I recently read a BBC article about why Good Friday is called Good Friday.
I found it interesting that some would say that linguistically, “Good” is a corruption of the word, “God’s” - so it was originally God’s Friday.
I also learned that “the earliest known use of "guode friday" is found in The South English Legendary, a text from around 1290, according to the dictionary. According to the Baltimore Catechism - the standard US Catholic school text from 1885 to the 1960s, Good Friday is good because Christ "showed His great love for man, and purchased for him every blessing".
It's also interesting to me (maybe not to everybody) that both Orthodox and Roman Catholic traditions often refer to the entire week between Palm Sunday and Easter as “Holy Week” - hence, “Holy Friday”.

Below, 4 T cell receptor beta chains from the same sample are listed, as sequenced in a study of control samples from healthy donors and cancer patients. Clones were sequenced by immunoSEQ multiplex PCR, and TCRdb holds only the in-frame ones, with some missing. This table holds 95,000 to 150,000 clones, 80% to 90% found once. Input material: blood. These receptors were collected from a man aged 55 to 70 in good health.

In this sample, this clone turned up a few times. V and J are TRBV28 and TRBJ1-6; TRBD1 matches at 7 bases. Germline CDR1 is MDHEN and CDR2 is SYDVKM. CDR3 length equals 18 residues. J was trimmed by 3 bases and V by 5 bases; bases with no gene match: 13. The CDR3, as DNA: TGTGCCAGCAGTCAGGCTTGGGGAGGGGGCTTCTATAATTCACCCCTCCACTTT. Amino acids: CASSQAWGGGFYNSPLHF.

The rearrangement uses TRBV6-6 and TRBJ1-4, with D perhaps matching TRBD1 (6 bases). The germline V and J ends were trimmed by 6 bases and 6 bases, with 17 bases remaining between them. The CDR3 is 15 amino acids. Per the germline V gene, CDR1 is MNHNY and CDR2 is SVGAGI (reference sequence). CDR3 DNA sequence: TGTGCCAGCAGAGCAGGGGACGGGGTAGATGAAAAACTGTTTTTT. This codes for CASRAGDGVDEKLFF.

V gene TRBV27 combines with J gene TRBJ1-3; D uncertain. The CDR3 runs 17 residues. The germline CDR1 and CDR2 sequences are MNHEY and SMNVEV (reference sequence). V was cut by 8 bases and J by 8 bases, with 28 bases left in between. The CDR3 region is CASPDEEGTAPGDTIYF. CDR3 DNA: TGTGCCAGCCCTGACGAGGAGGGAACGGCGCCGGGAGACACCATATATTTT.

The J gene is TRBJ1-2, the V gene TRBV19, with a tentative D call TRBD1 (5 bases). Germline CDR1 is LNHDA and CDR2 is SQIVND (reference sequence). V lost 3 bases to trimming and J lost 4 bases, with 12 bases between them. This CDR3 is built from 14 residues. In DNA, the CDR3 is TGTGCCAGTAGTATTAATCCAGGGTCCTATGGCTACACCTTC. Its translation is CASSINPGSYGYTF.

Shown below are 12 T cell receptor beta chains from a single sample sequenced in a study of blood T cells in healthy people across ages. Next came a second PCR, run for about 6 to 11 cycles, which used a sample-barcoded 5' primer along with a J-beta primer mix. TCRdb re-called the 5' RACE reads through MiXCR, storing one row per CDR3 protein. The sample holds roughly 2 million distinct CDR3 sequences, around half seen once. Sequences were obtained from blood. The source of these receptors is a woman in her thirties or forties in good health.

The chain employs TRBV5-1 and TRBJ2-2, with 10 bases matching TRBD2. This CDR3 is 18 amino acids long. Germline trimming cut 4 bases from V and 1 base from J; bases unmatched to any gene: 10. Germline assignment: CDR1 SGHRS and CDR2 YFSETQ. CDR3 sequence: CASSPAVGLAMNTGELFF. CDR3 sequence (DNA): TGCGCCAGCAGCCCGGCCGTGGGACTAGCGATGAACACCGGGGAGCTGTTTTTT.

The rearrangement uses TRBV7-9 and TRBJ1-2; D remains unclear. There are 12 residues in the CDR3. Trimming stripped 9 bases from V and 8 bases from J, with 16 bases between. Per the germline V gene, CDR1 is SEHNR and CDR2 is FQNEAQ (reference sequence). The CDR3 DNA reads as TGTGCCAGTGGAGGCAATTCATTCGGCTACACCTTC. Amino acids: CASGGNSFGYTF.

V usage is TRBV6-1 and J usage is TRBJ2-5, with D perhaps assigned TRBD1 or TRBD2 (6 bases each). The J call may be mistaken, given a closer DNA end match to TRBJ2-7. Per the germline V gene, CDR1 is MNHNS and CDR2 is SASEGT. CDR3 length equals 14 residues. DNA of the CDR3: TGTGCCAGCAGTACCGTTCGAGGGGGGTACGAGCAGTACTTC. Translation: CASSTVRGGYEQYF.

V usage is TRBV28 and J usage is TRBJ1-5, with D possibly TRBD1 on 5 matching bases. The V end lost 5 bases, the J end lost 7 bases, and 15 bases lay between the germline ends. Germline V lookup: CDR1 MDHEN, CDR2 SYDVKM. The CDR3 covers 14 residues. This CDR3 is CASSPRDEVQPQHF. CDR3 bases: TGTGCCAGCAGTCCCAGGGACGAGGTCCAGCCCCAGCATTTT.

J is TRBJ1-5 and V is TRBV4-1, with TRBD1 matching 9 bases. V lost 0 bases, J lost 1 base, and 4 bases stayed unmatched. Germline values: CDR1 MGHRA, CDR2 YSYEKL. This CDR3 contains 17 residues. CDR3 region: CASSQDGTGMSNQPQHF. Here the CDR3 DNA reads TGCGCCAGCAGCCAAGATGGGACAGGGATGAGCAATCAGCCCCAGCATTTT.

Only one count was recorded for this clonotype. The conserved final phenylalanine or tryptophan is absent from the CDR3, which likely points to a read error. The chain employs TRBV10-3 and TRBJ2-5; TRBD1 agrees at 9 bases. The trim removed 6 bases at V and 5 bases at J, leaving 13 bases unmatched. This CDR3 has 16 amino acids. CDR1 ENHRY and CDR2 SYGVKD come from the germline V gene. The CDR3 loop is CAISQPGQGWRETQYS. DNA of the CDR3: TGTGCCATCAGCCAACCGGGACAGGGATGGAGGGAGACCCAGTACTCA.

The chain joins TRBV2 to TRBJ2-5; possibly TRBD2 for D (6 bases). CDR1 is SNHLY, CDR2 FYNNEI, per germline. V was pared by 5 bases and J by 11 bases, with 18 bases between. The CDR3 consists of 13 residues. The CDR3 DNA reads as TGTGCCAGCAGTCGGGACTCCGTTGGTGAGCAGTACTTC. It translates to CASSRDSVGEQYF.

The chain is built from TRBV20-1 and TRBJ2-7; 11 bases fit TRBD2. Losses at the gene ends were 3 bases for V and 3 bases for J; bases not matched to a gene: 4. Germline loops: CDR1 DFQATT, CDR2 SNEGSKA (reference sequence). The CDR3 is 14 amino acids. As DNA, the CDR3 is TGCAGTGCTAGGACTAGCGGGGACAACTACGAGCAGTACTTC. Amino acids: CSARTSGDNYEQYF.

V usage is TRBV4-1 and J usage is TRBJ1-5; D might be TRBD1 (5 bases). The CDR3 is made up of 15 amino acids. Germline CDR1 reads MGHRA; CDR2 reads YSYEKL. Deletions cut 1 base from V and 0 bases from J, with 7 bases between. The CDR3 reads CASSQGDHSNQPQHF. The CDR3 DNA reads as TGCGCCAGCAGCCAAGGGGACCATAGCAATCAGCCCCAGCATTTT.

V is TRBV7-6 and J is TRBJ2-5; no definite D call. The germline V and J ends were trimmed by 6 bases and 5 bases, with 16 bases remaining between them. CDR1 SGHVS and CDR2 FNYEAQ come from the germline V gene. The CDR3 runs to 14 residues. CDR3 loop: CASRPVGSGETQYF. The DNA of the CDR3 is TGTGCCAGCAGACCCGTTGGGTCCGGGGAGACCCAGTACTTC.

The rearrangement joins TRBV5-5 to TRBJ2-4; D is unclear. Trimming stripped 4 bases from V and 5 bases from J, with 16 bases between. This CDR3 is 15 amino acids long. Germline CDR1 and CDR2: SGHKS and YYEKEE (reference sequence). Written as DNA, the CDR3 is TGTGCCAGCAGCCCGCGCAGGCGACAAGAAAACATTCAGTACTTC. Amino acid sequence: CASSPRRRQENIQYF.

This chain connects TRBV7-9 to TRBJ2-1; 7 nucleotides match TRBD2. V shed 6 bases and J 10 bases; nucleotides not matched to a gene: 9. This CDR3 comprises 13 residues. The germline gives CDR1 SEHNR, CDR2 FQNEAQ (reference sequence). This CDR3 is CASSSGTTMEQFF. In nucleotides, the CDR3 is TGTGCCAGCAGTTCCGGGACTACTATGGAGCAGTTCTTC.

I’m reminded of something I learned in one of my seminary Biblical Interpretation classes: words are just combinations of symbols to communicate meaning.
My point is that whether you call it Good, Holy, God’s, or just “Friday” - the meaning is the same. For Jesus followers, it’s “all the above”.
With that said - here’s why I think it matters for Easter Sunday…
And that’s why God’s, Good, and Holy Friday matters to Easter. It’s a mystery. It cannot be explained. It cannot be reasoned.
And Jesus did it all for you. So that however we experience the brokenness of our human experience, the mysteries that make today God’s Friday… a Good Friday… a Holy Friday… matter because to get to the supernatural and mysterious reality of Sunday’s hope, peace, and joy - we must experience the mystery of Friday.
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